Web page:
Undoubtedly, the most interesting building of Tarnoruda is a two-story palace in an eclectic style. Unfortunately, I cannot take responsibility about its history. In various sources, it is found as the “estate of the Frontkovskyis” or as the “manor of the Mordvinovs. According to Sitsynskyi, at the turn of the 19th and 20th centuries the owner of Tarnoruda was Ignatius Malchevskyi, married to Antonina Dunina from the Sanhushkos.


An amateur site about Tarnoruda (tarnoruda.at.ua) tells about a mysterious Mr. Lutsenko, who owned Tarnoruda and the surrounding villages (the tsarist government would not allow a Ukrainian to own so much land, and even on the border!). The same Lutsenko went to Moscow at retirement age, where he found an 18-year-old beautiful wife named Nadiia. Lutsenko died soon after, and Nadiia married a military engineer from St. Petersburg, Officer Mordvynov. I don’t know if it’s about that Count Mordvynov, also from St. Petersburg, who built a luxurious residence in Yalta?


After moving to Tarnoruda, Mordvynov built a beautiful two-story red brick palace on the banks of the Zbruch River. The sides of the building were decorated with towers topped with spiers, which made the palace look like a castle.


Retaining walls, reminiscent of fortifications, also provided it with a defensive look.


Oak doors adorned the entrance to the palace, which still has a staircase with wrought-iron railings. On the first floor there were 10 rooms, on the second – a ceremonial hall and 6 rooms.


In time, Mordvynov fell ill, and Mariia meanwhile betrayed him. Upon learning of this, the man shot his wife and spent the rest of his life in prison. Naively written school history of the village tells that in the early twentieth century Mordvynov had 912 acres of land, while 350 farms had 1,273 acres of land. The difficult times for the peasants, connected with economy of Mordvynova, are described below: “Agriculture at that time was the main occupation of the inhabitants of Tarnoruda, only some of them were engaged in sewing and weaving. Peasants, who with their miserable land plots could not get out of the original poverty were forced to be hired by a landlord, receiving a meager salary. For a day of exhausted work on a beet plantation, the landlady Mordvynov paid 20 kopecks, in winter the wage did not exceed 10 kopecks in a day. Difficult life, lawlessness caused dissatisfaction with the existing system. In the spring of 1902, the peasants of Tarnoruda began to graze cattle on their own on the field and responded the landlord servants with threats. The frightened landlady turned to the authorities. Several times the county clerk and other officials came to the village. The peasants stood their ground and declared that they would continue to graze cattle. In a telegram to Podillia governor, the peace mediator asked to send Cossacks to Tarnoruda to break the resistance of the peasants. Authorities brutally cracked down on participants of the “agrarian unrest.” He was sentenced to various terms of imprisonment. The landlady plowed the field and deprived the peasants of grazing.”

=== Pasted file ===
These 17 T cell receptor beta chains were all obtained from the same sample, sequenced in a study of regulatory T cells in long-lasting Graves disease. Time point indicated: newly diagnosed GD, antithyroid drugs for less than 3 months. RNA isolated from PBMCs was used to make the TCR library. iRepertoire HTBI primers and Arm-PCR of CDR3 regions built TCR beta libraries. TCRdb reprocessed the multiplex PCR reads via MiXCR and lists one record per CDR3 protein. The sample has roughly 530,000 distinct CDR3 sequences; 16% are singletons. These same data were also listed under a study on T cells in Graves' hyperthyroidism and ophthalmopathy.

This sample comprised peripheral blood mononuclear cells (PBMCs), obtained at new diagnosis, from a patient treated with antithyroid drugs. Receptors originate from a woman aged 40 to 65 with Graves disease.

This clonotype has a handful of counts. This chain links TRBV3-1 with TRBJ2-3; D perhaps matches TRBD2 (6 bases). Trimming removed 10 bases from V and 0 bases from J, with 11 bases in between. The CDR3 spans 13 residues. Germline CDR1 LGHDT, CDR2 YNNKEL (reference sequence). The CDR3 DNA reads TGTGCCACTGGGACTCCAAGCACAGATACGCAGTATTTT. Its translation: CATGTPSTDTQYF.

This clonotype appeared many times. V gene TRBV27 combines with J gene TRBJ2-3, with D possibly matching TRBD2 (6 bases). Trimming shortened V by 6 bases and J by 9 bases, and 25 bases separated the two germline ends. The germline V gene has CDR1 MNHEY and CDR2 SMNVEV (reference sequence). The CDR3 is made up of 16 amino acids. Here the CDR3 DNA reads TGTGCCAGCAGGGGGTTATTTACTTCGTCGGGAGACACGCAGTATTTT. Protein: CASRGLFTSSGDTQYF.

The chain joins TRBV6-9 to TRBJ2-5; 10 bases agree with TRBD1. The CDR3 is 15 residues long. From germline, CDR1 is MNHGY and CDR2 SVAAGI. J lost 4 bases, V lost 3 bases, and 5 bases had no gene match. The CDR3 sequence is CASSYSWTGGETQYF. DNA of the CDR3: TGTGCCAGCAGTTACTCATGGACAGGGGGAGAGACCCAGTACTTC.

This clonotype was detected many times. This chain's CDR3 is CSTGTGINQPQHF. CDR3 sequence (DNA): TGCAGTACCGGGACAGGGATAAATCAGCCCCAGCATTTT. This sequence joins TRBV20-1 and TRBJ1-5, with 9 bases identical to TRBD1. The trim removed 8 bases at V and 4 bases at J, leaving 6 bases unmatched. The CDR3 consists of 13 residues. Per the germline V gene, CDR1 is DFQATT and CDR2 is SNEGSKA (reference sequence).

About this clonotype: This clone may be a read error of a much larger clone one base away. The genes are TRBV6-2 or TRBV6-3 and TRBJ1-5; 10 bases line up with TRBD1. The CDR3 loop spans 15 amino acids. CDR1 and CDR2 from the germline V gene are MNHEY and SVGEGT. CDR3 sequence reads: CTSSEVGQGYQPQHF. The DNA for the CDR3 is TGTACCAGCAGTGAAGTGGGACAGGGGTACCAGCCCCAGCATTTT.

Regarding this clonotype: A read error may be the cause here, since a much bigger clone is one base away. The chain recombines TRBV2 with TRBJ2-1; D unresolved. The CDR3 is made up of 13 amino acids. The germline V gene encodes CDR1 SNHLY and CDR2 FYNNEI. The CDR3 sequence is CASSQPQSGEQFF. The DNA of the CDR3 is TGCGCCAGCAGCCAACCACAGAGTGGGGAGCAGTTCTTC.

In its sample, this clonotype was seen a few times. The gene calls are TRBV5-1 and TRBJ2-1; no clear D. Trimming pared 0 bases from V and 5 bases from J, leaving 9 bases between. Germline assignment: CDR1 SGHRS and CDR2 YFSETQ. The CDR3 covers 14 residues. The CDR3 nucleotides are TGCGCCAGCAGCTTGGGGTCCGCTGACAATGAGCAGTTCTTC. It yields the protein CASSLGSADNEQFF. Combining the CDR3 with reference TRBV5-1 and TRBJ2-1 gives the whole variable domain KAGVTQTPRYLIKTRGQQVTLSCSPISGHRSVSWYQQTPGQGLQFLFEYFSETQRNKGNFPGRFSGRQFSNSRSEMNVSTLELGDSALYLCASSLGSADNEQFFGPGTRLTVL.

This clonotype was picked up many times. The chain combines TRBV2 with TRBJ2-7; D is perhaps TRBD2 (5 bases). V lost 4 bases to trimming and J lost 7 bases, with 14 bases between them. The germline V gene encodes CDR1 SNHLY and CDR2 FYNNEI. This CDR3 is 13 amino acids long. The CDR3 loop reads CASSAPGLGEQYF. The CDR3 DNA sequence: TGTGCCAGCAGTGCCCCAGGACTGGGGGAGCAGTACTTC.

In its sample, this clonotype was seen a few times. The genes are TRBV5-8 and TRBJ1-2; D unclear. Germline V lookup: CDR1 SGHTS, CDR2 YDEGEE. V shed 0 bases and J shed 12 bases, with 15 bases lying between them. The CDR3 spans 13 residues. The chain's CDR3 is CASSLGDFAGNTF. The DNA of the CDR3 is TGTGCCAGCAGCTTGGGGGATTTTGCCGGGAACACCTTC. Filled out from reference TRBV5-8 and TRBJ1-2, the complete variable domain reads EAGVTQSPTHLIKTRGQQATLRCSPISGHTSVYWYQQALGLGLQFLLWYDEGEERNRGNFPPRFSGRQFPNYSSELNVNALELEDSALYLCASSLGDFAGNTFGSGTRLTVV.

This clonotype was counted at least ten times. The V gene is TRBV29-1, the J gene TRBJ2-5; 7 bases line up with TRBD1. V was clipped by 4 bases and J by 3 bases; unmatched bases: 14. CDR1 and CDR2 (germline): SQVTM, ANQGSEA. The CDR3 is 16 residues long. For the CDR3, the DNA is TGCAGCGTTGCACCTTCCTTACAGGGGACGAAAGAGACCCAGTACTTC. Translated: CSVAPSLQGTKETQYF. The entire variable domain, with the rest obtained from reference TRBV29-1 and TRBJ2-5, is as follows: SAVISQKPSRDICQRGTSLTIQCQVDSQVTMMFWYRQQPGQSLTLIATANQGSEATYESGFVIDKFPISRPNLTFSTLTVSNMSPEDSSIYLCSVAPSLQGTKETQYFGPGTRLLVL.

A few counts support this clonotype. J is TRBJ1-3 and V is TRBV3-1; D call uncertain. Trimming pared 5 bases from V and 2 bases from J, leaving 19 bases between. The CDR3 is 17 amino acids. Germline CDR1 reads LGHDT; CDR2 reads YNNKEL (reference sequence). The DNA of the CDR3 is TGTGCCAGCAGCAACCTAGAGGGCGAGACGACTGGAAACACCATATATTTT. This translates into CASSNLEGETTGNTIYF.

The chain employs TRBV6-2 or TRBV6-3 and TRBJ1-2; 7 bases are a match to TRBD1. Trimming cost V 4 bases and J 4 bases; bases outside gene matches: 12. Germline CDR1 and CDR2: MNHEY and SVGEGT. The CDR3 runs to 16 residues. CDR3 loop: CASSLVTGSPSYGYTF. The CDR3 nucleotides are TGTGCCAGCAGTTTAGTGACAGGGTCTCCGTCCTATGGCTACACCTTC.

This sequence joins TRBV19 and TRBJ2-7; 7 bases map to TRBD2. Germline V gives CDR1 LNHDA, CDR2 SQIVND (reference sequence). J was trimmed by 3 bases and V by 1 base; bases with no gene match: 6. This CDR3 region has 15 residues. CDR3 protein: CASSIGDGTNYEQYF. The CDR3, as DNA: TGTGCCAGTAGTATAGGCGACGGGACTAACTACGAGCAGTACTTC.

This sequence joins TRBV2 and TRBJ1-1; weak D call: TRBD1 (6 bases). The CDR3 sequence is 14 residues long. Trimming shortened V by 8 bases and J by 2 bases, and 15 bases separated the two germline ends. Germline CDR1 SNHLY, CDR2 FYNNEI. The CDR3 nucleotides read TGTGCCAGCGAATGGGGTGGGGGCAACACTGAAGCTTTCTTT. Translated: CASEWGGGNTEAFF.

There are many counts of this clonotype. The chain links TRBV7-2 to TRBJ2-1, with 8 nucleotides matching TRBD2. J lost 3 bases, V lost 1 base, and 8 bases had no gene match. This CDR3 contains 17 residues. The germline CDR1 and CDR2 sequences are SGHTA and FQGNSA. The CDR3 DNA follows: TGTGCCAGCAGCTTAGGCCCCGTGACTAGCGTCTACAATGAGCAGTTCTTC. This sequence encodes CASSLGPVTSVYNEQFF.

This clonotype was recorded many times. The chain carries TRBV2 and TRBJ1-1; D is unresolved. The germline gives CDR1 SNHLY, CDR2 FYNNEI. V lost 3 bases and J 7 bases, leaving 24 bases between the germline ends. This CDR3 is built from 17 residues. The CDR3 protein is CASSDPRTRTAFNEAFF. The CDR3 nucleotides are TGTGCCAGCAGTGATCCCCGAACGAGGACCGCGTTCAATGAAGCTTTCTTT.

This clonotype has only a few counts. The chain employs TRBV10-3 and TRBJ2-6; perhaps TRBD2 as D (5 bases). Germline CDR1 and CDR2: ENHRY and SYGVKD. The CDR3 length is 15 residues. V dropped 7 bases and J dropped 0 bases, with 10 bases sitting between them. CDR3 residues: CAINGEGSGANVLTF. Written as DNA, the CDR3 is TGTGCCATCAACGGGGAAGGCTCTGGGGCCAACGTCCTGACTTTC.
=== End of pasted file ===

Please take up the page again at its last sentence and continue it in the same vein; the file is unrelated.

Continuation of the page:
In the 1930s, a school was placed in the former estate. After the war until 1966 there was an orphanage. From that time to the present day, the former residence of the Mordvynovs houses a village school. In addition to the retaining walls, economic cellars have been preserved on the territory of the estate.


Not far from the palace, one-story building of Russian border outpost was saved, which, unfortunately, could be seen only from the opposite side. It was not possible to visit both the Jewish cemetery and the Catholic one, where many interesting tombstones have been preserved. The village web page also tells about the embankments of a building, which according to some sources is a former brewery, and according to others – “the estate of the grandson of the Polish king (???) Franciszek Xavier Malczewski, named after his daughter Antoniny.”

Not far from the church in Tarnoruda in Khmelnytskyi region is a modest Orthodox church.


Now let’s move to the opposite, Ternopil coast of the Zbruch River. The Zbruch River, by the way, has as many as 6 shores here: its course has been changed three times. On the shores of the man-made lake-reservoir, which according to locals has the shape of the foot of Jesus Christ, the building of a water power plant of the interwar period has been preserved.


The church in Tarnoruda in Ternopil region was built in 1816 at the expense of the then owners Yelyzaveta Chartoryiska and Stanislav Liubomyrskyi. On 28 May, 1827, the church was consecrated under the title of St. Stanislav. In 1885 Tarnoruda chaplaincy belonged to Ternopil deanery and numbered one and a half thousand parishioners. In the early twentieth century Tarnoruda acts as a full-fledged parish with two thousand believers.


After World War II, the church was closed. It was returned to the believers of the tiny Roman Catholic community in 1990. On weekends and holidays, a priest from Pidvolochysk comes to rule in Tarnoruda in Ternopil region.